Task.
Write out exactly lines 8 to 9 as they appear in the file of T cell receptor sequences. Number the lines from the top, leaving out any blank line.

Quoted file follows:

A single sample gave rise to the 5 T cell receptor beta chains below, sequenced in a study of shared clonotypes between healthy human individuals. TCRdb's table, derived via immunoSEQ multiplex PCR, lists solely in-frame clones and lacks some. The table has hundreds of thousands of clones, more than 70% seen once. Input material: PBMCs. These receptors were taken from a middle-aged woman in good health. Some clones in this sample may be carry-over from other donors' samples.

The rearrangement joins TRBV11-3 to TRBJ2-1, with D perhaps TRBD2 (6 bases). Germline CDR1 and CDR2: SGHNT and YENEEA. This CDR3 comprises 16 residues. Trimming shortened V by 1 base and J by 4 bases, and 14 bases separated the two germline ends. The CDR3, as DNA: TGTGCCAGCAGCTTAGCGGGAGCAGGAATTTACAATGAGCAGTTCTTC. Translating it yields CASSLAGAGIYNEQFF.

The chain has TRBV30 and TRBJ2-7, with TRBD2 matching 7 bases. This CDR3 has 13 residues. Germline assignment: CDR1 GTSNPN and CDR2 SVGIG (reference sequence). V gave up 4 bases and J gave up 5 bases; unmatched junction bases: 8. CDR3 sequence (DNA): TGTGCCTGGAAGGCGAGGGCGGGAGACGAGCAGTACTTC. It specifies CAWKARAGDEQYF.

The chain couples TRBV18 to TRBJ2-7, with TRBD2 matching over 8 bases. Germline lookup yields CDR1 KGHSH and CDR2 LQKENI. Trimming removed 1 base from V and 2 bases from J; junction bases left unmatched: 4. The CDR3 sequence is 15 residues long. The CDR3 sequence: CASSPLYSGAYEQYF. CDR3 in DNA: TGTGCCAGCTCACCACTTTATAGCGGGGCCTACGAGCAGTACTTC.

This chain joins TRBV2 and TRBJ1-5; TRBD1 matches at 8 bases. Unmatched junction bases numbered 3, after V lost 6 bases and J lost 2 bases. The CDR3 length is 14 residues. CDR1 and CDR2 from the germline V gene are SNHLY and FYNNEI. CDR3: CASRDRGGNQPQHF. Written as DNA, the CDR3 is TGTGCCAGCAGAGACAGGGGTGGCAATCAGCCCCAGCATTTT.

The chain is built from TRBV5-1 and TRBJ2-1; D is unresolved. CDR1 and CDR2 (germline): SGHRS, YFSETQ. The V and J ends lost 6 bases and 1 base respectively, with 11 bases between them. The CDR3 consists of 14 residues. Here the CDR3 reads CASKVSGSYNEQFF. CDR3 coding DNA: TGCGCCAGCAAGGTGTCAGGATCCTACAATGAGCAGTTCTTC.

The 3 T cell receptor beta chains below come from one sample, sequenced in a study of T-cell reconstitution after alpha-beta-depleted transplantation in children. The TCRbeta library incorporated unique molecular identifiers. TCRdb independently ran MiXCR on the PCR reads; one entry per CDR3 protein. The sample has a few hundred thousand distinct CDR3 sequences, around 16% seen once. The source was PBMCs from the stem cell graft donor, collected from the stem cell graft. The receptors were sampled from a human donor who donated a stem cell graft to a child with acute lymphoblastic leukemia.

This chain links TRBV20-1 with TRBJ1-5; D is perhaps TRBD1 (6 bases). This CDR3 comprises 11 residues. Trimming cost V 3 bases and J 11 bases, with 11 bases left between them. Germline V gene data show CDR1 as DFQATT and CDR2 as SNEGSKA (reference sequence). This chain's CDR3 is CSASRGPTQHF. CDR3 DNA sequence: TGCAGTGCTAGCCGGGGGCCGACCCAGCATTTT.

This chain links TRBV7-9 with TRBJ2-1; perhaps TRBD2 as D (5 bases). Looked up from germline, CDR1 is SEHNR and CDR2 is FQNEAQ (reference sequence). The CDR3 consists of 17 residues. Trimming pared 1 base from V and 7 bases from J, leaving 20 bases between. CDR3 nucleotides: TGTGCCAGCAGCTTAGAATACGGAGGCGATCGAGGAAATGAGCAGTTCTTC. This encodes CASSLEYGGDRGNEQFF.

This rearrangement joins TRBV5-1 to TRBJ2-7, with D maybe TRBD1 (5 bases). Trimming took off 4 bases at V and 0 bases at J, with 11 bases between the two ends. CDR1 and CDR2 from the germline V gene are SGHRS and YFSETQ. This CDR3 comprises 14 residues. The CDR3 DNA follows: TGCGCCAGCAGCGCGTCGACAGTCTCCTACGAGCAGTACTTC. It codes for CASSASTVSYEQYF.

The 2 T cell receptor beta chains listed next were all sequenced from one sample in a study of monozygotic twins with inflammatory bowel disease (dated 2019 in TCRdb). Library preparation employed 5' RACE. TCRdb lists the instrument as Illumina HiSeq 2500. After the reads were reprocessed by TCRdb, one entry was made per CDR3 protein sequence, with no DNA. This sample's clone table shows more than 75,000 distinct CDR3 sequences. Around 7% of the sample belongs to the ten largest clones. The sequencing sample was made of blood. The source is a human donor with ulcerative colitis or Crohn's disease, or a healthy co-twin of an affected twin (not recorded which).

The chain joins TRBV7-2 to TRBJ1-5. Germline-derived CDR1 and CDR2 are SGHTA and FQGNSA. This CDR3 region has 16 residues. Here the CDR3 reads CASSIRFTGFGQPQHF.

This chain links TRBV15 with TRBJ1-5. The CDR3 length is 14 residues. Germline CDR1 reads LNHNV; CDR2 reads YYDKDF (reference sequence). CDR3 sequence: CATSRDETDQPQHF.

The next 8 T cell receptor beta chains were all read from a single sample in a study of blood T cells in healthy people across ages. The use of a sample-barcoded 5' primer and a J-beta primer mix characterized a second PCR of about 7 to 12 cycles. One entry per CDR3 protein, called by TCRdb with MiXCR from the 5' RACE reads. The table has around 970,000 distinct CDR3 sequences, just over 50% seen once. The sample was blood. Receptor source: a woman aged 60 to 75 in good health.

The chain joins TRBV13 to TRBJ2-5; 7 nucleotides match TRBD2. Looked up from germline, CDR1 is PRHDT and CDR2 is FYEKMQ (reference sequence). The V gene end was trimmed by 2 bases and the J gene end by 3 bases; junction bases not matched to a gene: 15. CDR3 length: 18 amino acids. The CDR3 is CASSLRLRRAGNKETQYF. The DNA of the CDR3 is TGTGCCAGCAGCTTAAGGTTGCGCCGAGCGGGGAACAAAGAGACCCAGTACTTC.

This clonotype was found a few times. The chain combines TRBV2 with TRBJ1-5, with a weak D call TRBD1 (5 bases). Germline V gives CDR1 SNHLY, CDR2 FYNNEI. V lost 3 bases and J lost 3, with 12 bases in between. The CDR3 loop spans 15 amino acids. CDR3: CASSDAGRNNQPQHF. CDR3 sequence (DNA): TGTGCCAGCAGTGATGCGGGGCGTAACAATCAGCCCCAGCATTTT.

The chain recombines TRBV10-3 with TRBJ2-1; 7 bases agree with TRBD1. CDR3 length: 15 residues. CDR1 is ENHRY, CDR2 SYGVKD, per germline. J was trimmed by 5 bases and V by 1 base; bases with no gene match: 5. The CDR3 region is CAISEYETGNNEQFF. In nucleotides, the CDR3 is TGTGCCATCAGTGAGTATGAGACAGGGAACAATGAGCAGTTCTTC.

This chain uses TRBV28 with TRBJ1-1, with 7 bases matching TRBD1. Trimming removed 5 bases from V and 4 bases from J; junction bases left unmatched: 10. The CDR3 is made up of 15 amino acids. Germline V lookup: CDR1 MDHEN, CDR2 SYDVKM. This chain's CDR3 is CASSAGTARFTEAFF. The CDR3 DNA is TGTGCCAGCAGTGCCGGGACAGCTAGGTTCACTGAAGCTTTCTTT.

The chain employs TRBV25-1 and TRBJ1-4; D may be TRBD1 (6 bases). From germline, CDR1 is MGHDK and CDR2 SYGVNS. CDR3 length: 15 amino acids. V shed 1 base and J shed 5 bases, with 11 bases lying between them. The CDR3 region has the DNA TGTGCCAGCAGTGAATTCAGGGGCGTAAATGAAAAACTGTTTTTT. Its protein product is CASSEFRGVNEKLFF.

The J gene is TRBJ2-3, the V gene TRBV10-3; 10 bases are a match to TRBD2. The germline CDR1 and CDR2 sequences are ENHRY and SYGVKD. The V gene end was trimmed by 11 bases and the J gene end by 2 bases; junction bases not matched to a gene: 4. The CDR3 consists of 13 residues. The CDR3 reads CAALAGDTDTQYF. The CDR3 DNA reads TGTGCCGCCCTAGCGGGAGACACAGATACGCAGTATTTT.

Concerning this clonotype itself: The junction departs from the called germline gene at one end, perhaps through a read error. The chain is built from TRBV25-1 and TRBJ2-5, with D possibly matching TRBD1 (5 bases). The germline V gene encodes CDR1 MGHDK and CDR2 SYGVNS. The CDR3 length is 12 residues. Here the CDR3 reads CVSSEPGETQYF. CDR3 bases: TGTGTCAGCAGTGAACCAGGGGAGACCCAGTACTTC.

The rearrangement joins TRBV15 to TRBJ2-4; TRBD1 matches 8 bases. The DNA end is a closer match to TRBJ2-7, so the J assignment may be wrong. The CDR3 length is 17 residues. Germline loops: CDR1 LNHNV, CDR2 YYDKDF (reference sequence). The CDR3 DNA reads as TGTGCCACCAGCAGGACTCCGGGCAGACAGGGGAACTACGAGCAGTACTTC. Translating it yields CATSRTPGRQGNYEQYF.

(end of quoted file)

This chain links TRBV20-1 with TRBJ1-5; D is perhaps TRBD1 (6 bases). This CDR3 comprises 11 residues. Trimming cost V 3 bases and J 11 bases, with 11 bases left between them. Germline V gene data show CDR1 as DFQATT and CDR2 as SNEGSKA (reference sequence). This chain's CDR3 is CSASRGPTQHF. CDR3 DNA sequence: TGCAGTGCTAGCCGGGGGCCGACCCAGCATTTT.

This chain links TRBV7-9 with TRBJ2-1; perhaps TRBD2 as D (5 bases). Looked up from germline, CDR1 is SEHNR and CDR2 is FQNEAQ (reference sequence). The CDR3 consists of 17 residues. Trimming pared 1 base from V and 7 bases from J, leaving 20 bases between. CDR3 nucleotides: TGTGCCAGCAGCTTAGAATACGGAGGCGATCGAGGAAATGAGCAGTTCTTC. This encodes CASSLEYGGDRGNEQFF.